Newly released Russian dissident Mikhail Khodorkovsky, has been telling the world’s media that many political prisoners still remain jailed in Russia. Khodorkovsky himself was held prisoner for 10 years, after criticizing the Kremlin. Once an oil magnate and the richest man in Russia, Khodorkovsky was arrested in 2003 but not convicted until 2005. The Kremlin charged him with tax evasion and fraud, while many theorized he was actually arrested for financially supporting an opposition party.
Both the nation of Russia, and Putin personally, have taken criticism from the international community for the way Khodorkovsky has been treated. Russia stands accused of practicing “selective prosecution” as a means to deal with its political dissidents. After the old Soviet Union collapsed, Khodorkovsky made a fortune as a Yukos oil tycoon, then used his wealth to enter Russian politics. His money and opposition to Putin put a target on Putin’s back almost immediately.
According to Khodorkovsky, who lived for a decade in a prison camp, many jailed political prisoners remain forgotten in Russia. He has urged Western nations to remember that fact when they have dealings with the Russian President. Khodorkovsky does not want people to see his release as an indication that there aren’t any political prisoners left still in jail where he was kept.
Officially, Mikhail Khodorkovsky was not due to be released until August of 2014. However, President Putin allowed him to be set free for the humanitarian reason of his mother’s failing health, and signed an amnesty writ on Friday.
Political analyst Dmitry Oreshkin has said he believes Putin’s motives in releasing Khodorkovsky are less than honorable. Oreshkin theorizes that Putin sees that there is a genuine problem with how the West views Russia, and that can hurt attendance for the upcoming Olympics. So, by setting Khodorkovsky free in a magnanimous humanitarian gesture just before Christmas, everyone will say how great it was, then completely forget why he was jailed in the first place.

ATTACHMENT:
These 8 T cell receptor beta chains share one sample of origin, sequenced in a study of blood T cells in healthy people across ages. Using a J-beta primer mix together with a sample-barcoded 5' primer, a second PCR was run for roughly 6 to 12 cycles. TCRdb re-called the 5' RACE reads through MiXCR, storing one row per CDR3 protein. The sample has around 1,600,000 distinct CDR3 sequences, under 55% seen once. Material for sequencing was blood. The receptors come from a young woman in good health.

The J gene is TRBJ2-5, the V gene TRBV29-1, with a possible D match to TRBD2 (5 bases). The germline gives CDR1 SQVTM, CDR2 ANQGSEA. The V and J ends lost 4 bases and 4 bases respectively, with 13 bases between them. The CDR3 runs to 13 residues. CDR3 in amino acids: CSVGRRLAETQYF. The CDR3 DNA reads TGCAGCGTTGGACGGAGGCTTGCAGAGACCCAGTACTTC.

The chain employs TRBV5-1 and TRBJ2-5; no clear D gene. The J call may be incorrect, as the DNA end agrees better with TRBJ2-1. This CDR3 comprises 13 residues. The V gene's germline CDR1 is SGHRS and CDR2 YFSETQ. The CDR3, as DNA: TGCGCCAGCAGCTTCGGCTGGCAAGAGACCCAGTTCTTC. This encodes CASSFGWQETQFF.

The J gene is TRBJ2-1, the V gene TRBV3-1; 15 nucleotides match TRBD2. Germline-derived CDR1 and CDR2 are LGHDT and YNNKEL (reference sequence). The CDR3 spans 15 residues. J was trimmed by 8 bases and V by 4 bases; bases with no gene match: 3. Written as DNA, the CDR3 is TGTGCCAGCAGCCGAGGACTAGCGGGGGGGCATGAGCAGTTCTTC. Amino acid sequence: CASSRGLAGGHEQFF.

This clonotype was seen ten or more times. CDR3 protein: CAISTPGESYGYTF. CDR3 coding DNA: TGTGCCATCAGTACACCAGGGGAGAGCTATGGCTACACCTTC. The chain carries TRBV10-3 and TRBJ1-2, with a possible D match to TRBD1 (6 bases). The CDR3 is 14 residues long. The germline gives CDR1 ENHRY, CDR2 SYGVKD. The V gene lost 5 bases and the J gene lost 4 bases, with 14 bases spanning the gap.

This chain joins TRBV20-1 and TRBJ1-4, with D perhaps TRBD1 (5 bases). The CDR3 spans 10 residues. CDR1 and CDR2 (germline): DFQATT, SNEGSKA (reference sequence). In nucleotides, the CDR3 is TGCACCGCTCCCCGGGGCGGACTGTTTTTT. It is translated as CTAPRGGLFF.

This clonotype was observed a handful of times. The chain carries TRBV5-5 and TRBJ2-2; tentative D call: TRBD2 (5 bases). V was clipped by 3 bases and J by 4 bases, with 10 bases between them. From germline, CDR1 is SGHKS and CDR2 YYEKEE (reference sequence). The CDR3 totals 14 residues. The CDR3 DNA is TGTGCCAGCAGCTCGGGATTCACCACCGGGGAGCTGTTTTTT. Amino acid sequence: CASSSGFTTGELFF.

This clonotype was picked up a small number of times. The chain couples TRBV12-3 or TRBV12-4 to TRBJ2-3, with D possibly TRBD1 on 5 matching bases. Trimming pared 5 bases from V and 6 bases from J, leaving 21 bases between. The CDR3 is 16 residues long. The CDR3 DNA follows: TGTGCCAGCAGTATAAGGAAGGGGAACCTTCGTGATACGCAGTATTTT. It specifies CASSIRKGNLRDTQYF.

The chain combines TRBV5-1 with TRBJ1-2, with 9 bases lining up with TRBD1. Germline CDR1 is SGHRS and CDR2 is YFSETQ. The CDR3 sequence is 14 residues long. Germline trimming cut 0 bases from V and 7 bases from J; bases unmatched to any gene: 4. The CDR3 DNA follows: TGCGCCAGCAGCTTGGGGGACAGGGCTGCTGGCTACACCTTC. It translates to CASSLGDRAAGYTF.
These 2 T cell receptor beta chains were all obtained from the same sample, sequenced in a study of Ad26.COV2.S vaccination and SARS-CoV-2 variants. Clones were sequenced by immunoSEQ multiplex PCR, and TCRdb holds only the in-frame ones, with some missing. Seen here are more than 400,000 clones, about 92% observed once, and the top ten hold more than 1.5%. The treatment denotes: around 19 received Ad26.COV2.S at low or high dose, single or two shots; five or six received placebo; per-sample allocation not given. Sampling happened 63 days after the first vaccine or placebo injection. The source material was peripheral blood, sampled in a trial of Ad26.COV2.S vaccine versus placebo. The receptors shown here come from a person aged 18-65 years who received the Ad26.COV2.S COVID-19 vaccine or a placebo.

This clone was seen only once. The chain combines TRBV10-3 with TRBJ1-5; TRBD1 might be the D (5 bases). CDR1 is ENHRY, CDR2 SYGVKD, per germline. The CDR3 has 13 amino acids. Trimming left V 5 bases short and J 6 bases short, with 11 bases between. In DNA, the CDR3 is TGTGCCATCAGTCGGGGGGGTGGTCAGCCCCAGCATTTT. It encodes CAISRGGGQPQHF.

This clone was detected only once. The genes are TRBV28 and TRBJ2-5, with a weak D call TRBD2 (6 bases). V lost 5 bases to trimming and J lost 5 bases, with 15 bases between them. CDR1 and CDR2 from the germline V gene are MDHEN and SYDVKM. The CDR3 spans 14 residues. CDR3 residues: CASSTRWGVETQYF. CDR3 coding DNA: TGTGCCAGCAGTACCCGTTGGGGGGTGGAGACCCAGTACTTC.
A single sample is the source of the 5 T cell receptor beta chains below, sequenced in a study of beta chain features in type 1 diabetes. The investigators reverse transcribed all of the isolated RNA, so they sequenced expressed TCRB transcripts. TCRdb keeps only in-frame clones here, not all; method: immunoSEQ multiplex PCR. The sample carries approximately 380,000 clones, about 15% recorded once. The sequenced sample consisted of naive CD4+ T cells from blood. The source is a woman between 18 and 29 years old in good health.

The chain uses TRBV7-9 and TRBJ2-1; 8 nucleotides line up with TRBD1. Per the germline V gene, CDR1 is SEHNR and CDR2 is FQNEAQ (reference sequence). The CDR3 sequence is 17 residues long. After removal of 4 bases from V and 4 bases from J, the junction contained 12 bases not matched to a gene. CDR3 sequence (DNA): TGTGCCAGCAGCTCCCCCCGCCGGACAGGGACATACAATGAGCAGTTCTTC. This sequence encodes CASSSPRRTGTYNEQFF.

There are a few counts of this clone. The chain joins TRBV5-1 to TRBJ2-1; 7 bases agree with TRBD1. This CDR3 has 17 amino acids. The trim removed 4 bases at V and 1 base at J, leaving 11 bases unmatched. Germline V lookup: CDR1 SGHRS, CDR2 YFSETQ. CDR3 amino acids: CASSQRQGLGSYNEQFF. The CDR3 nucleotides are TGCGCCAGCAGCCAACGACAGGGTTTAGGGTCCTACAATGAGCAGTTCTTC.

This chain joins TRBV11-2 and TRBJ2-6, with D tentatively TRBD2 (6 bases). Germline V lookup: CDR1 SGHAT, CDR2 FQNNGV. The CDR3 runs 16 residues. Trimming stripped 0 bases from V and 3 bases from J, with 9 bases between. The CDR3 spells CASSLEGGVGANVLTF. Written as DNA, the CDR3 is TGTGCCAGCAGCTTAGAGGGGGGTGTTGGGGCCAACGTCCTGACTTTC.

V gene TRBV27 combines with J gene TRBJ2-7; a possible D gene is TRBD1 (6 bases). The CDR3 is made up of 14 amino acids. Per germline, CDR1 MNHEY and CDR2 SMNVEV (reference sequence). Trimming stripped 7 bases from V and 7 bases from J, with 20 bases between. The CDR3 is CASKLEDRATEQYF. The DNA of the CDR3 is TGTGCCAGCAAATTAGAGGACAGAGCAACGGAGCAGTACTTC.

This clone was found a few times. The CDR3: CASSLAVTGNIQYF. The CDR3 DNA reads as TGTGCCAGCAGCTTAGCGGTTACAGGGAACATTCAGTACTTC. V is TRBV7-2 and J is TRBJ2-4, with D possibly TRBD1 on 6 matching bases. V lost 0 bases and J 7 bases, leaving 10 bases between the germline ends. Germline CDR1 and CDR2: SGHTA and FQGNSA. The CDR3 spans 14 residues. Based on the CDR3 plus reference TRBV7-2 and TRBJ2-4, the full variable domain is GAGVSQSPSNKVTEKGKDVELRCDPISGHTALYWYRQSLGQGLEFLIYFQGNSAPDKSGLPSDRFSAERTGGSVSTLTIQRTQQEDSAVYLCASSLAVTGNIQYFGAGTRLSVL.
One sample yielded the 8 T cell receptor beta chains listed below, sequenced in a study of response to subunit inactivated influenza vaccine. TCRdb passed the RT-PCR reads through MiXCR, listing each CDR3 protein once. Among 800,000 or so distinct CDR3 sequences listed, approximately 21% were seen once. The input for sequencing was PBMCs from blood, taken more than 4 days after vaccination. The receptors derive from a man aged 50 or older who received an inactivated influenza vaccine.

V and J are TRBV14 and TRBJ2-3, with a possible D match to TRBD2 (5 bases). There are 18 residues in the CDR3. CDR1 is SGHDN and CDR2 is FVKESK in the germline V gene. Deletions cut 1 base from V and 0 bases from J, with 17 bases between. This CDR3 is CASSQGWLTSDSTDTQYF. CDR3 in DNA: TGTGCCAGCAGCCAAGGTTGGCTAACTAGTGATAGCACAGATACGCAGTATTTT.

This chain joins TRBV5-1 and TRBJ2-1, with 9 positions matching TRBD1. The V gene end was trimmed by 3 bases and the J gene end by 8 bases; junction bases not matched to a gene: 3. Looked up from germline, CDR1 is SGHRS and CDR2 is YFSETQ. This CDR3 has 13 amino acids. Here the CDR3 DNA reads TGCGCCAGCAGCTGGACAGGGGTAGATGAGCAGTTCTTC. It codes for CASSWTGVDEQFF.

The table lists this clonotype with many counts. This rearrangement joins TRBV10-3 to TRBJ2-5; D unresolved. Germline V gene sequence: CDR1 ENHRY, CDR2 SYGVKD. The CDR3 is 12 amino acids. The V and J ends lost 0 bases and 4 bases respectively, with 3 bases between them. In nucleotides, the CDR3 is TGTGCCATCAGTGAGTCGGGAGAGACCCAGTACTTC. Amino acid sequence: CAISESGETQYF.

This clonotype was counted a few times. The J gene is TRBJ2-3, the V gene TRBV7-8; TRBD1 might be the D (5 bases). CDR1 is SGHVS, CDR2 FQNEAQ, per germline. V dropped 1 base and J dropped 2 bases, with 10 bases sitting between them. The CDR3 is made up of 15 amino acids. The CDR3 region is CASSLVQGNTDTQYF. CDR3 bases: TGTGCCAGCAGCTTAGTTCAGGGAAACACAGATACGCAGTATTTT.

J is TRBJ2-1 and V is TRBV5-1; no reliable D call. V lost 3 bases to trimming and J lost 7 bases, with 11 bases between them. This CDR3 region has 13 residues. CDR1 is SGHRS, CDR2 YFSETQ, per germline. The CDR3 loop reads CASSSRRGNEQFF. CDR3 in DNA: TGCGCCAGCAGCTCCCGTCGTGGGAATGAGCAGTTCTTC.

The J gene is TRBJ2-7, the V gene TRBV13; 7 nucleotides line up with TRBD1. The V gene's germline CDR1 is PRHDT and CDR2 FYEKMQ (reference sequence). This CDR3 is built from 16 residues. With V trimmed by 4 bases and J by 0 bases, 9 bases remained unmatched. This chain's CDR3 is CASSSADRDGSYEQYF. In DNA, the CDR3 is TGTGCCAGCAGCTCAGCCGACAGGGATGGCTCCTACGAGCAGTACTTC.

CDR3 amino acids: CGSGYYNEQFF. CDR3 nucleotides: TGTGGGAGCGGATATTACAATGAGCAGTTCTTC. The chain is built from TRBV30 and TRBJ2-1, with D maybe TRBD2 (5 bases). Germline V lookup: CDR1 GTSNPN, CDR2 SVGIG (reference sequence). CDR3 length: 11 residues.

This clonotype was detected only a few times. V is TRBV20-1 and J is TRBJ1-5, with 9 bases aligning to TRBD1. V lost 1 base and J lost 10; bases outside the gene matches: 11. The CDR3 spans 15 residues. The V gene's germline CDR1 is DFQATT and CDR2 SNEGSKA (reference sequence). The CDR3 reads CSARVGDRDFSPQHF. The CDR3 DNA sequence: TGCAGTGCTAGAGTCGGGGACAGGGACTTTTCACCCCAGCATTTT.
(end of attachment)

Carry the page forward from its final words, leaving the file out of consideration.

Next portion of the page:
Khodorkovsky’s own comments seem to corroborate that view. He has steadily maintained that his arrest was part of a Kremlin campaign to shut him up and take control of the fortune he amassed in the Oil business. Putin has publicly announced on any number of occasions that he would be willing to pardon Khodorkovsky, if he would only admit to his guilt. Admitting guilt as a means to gain his freedom is a condition which Khodorkovsky said he has always found unacceptable.
Conditions in Russian prisons seem to be as bad as Hollywood would lead the world to believe; while a prisoner, Mikhail Khodorkovsky barely managed to avoid being stabbed in the eye. He says it was just luck that he was only stabbed in the nose. Fortunately, the prison dentist was also a plastic surgeon, and the doctor skillfully repaired the damage well enough that the wounds are hardly noticeable.
During his press conference in Germany, Khodorkovsky insisted he has no desire to get back into politics or business. He will concentrate on “social activities,” he said, adding that he is “not interested in a fight for power.” That having been said, Mikhail Khodorkovsky reminds the world that many political prisoners remain locked away in Russian jails.
By Ben Gaul